I don’t remember my first taste of a hamburger. Considering its lofty post on the national foodie consciousness these days, this moment would seem to have seared some imprint on my brain that this, this was what food was all about.
The fact is, burgers weren’t even close to claiming the defining moment of my nascent foodiehood. What I do remember is eating ice cream at the kitchen table in my parents’ first apartment, finishing off the one scoop, then asking my mom for another, specifying that it should be served in a clean bowl.
Burgers did enter the scene a few years after this. It was during the long, fierce blast of an icy winter in Missoula, Mont., while my parents were finishing master’s degrees. We were, undeniably, poor. The only burgers we ate for months were venison burgers. And venison meatloaf, roasts and casseroles. For Christmas, it was a big, greasy goose. My mother also received a beautiful buckskin jacket that Christmas from the hunter — my grandfather. I recognize now that this food was his gift of love and great care for us, and one of the only ways he could help with our support. Nevertheless, offer me a venison burger now and I’ll probably say no, thanks.
Somewhere between those days and now, the burger rose from staple to superstar, from a bagful of sliders to monstrous concoctions garnished with gold foil and selling for more than $1,000. We’ve endured seemingly endless television, print and digital discussions of the perfect mix of fat to beef, the perfect grind, the perfect cut to grind, the best cheese. We’ve debated the ultimate toppings, from guacamole and fried eggs to wild mushrooms and bacon jam; we’ve argued about the must-haves when it comes to buns — and possibly even ate (God help us) a burger on a Krispy Kreme doughnut.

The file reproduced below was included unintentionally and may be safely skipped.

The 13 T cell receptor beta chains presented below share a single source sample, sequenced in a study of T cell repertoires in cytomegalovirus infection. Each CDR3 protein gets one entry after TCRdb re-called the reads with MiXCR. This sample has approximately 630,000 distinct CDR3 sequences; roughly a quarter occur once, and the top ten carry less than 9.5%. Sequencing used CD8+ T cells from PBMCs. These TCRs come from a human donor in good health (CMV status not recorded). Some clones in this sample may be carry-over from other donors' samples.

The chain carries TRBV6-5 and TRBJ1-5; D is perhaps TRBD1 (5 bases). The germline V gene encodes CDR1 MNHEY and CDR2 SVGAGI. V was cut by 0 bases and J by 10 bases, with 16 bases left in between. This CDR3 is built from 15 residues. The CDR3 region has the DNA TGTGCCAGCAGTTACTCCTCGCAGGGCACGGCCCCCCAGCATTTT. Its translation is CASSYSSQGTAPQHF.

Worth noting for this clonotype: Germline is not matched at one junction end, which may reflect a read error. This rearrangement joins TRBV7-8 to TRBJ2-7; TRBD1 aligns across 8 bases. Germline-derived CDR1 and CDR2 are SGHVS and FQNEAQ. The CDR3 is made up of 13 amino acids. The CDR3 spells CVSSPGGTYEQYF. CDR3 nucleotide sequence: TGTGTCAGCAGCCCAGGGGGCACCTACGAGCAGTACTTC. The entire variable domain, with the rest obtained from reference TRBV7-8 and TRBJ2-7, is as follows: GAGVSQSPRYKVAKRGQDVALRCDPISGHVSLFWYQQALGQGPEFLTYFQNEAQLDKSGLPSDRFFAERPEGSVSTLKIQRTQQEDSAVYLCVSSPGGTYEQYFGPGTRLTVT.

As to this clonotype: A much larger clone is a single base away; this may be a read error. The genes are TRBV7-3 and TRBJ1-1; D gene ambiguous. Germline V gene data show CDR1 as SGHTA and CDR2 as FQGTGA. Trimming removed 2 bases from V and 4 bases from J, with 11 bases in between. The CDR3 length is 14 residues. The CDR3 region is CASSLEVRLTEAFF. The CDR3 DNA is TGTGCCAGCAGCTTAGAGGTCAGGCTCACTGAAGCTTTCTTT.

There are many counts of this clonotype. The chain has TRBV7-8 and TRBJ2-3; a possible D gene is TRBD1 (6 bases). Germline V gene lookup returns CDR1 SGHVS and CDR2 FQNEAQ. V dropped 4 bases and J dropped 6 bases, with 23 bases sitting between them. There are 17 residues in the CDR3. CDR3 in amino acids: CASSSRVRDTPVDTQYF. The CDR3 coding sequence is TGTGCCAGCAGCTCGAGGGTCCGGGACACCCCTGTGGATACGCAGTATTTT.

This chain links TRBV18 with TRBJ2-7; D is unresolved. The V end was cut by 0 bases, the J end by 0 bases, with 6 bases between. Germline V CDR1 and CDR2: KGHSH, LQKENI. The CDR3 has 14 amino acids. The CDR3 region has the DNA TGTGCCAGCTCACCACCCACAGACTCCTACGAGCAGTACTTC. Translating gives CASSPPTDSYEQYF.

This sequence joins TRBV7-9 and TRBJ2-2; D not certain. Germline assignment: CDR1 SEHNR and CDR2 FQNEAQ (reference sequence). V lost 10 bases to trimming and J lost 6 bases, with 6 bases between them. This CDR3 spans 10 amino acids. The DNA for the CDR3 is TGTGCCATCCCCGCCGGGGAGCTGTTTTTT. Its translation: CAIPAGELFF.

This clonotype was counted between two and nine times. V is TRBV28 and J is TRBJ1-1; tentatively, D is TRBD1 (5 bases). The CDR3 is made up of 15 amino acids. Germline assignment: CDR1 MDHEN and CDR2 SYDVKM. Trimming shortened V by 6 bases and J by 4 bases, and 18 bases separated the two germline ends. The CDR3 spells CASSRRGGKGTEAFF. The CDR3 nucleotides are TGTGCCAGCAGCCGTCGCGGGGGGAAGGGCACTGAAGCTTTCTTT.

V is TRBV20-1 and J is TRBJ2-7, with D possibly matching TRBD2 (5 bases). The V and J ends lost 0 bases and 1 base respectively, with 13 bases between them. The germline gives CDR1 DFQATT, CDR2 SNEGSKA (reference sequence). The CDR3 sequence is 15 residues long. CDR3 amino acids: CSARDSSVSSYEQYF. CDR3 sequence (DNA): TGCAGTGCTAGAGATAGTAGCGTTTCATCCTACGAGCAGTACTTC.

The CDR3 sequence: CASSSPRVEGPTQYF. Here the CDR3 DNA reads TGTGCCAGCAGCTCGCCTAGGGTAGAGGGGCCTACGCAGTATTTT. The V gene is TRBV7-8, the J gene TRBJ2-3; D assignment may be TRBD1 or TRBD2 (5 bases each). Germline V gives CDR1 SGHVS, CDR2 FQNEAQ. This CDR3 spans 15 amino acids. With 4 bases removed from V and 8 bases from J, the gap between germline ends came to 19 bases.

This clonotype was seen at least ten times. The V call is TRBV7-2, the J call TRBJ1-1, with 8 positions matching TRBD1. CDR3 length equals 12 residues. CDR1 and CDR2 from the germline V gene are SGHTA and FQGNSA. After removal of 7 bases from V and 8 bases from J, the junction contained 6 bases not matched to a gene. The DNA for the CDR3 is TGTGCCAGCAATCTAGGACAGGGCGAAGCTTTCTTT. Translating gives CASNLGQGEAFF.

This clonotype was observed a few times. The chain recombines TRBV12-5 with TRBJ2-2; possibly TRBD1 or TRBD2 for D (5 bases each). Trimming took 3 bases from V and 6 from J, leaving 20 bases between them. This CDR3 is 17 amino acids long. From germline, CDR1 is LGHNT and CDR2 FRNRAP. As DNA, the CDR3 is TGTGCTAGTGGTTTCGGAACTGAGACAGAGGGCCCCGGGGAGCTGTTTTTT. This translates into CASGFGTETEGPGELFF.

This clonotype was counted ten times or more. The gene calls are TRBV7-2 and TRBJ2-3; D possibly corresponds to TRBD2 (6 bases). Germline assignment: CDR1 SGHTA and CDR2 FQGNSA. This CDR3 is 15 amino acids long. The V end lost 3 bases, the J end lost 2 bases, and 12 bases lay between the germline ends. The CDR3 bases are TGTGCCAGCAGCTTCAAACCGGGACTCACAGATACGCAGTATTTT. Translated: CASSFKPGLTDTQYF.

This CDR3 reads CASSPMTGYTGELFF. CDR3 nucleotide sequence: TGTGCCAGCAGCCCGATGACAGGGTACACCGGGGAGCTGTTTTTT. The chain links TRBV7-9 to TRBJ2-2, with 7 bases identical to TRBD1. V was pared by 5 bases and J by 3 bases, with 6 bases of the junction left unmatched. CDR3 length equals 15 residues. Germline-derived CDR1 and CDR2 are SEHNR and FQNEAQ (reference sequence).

Considering all of that, it’s not surprising that I breathe a little sigh of relief just to be served a freshly made burger, half-wrapped in white paper, on a decent buttered and grilled bun with a slab of cheddar cheese, good dills, sliced (unsweet) onion. A great mustard is called for, but in a pinch, plain old yellow American ballpark will do. Ketchup? It’s for the fries.
We don’t go into which we consider the “best” burgers in San Antonio here. We all have our favorites. Here are a few questions, though, to tantalize your burger quotient — and may you enjoy burger month any way you like it.
a) Giada De Laurentiis
b) Alton Brown
c) Bobby Flay
d) Martha Stewart
2. Who said, and where did he say it, “I’ll gladly pay you Tuesday for a hamburger today!”
3. For best results when cooking burgers on a grill, you should only flip them once, and not press down on the meat with the spatula because that squeezes out the juice.
c. false and true
a) 1921 in San Francisco
b) 1953 in Kansas City, Mo.
c) 1940 in San Bernardino, Calif.
d) 1948 in Philadelphia
5. A Tex-Mex-style burger was born in San Antonio in the 1960s, called the bean burger — a burger embellished with Cheez Whiz, refried beans and Fritos out of the bag. What was the name of the restaurant where it was introduced?
a) Chris Madrid’s
c) The Malt House
d) Sills Snack Shack
6. Which burger below most qualifies as trendy?
a) Pub burgers
b) Bacon- and cheese-stuffed burgers
c) Kale burgers
d) Burgers sous-vide
7. The English love their fish and chips as Americans love their burgers. But, according to research in Britain, the average English pub sells 160 burgers a week, compared with 90 servings of fish & chips.
2. Wimpy, a character in the Popeye cartoon, a glutton for burgers who rarely had the money to pay for them.
3. c. Flip the burgers over a couple-three times if you want, but don’t press them with the spatula.
7. a, true (according to burgerbusiness.com)
(Burger on the cover of SavorSA today is from Feast, on South Alamo Street.)